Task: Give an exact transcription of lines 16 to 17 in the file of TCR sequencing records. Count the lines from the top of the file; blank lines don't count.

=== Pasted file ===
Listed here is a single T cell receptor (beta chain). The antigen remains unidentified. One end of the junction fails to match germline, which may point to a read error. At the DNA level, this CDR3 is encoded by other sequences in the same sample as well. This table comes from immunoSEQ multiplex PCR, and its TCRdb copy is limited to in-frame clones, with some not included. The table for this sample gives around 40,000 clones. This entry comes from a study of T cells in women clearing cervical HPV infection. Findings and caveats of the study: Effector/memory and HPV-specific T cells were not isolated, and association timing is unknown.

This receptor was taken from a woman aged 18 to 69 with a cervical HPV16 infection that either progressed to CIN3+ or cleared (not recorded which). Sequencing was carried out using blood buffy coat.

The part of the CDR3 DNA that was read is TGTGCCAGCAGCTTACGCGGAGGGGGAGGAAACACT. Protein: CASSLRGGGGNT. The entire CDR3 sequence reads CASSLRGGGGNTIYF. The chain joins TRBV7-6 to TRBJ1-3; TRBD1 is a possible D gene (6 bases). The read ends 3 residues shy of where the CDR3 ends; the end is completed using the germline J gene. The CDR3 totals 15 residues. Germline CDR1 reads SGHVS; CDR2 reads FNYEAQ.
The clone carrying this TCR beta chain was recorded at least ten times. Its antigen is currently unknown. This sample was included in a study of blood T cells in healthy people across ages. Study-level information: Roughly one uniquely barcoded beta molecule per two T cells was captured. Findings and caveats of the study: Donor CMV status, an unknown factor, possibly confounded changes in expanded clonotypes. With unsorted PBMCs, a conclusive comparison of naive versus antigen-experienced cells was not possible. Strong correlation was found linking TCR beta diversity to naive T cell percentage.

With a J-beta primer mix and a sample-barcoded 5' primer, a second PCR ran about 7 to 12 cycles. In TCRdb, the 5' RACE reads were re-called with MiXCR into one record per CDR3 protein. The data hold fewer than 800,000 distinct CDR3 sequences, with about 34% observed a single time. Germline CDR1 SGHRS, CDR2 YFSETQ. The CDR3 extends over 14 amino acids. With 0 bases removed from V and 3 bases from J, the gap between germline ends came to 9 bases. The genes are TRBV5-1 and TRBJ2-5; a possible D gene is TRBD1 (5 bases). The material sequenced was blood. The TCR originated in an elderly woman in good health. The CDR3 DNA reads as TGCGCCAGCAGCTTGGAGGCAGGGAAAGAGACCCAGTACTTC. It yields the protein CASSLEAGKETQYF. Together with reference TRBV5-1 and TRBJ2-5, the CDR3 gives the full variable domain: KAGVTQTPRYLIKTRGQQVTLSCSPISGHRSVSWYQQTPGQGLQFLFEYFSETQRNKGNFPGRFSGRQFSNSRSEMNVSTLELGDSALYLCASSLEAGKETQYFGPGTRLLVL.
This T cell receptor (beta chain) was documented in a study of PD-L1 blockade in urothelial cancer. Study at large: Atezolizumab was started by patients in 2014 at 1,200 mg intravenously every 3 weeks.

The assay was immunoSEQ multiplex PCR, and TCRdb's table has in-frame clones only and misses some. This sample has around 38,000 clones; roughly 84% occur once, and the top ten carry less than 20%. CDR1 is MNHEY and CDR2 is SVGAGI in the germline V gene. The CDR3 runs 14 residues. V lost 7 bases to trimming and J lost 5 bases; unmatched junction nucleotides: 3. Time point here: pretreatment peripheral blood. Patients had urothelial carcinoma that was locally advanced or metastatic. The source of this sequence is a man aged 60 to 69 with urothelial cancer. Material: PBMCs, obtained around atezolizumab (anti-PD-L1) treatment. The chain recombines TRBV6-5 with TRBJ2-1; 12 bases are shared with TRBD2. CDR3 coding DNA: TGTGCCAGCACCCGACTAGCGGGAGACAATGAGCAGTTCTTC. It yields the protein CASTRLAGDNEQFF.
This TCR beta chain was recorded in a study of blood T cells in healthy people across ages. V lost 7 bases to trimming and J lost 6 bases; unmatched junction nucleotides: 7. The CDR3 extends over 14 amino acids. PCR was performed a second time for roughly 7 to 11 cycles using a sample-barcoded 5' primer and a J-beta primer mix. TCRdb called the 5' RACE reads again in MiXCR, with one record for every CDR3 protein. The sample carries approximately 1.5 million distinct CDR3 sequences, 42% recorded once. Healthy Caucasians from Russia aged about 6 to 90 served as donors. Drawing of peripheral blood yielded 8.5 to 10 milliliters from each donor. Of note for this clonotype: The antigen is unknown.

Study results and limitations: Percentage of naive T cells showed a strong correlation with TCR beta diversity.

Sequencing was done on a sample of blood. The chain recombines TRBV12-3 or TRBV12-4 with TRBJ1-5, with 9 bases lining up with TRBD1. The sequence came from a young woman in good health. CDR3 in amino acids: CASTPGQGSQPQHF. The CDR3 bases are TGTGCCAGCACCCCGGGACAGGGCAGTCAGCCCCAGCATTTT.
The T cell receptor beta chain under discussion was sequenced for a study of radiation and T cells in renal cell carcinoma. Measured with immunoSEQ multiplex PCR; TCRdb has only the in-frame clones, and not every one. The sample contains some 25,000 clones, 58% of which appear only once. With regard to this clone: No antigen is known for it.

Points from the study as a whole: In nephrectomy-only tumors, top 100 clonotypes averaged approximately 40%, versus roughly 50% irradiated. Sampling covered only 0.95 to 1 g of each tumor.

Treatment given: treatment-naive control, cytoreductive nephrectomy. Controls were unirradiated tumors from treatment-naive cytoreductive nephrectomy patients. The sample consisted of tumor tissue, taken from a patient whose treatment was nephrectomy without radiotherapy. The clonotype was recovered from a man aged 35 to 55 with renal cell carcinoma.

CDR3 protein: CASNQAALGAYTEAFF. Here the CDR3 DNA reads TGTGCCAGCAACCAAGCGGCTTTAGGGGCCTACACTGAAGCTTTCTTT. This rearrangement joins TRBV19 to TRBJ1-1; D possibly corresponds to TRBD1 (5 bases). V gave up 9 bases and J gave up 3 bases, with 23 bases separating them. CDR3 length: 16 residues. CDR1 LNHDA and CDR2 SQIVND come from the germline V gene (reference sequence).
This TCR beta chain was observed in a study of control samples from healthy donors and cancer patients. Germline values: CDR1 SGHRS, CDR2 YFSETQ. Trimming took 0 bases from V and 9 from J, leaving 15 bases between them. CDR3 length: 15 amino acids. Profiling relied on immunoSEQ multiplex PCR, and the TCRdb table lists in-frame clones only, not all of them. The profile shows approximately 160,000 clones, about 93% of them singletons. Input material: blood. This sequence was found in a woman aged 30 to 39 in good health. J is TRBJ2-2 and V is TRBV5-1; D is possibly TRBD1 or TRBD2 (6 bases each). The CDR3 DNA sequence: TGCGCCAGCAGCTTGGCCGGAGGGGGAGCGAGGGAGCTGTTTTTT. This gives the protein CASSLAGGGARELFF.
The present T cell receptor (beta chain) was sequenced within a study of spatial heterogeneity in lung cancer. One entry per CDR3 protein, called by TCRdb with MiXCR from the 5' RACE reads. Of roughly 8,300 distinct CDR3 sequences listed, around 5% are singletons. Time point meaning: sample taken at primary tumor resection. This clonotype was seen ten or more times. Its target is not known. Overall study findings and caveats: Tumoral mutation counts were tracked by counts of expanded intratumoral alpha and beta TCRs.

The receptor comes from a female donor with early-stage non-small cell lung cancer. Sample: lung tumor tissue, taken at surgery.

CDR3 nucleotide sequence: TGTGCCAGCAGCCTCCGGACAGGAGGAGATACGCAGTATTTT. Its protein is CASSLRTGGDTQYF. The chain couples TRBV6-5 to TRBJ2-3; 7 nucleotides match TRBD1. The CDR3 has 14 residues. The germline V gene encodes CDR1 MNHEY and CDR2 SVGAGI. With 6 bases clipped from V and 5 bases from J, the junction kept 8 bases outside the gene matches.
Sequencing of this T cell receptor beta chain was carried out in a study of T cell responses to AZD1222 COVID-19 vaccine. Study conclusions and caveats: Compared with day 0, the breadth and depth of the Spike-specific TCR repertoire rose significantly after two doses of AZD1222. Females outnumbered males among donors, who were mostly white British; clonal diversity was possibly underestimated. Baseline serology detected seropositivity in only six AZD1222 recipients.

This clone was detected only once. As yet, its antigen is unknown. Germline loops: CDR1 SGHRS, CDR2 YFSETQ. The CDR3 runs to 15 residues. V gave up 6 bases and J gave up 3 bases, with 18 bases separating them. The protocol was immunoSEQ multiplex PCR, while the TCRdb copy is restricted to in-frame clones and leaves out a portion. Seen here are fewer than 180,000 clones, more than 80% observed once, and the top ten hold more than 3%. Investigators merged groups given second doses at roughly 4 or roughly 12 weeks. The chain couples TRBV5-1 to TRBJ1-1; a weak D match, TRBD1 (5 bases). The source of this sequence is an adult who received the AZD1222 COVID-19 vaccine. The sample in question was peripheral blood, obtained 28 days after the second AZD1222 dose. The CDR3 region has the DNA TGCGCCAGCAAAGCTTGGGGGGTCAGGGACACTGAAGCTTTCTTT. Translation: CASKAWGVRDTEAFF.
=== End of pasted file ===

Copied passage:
The present T cell receptor (beta chain) was sequenced within a study of spatial heterogeneity in lung cancer. One entry per CDR3 protein, called by TCRdb with MiXCR from the 5' RACE reads. Of roughly 8,300 distinct CDR3 sequences listed, around 5% are singletons. Time point meaning: sample taken at primary tumor resection. This clonotype was seen ten or more times. Its target is not known. Overall study findings and caveats: Tumoral mutation counts were tracked by counts of expanded intratumoral alpha and beta TCRs.

The receptor comes from a female donor with early-stage non-small cell lung cancer. Sample: lung tumor tissue, taken at surgery.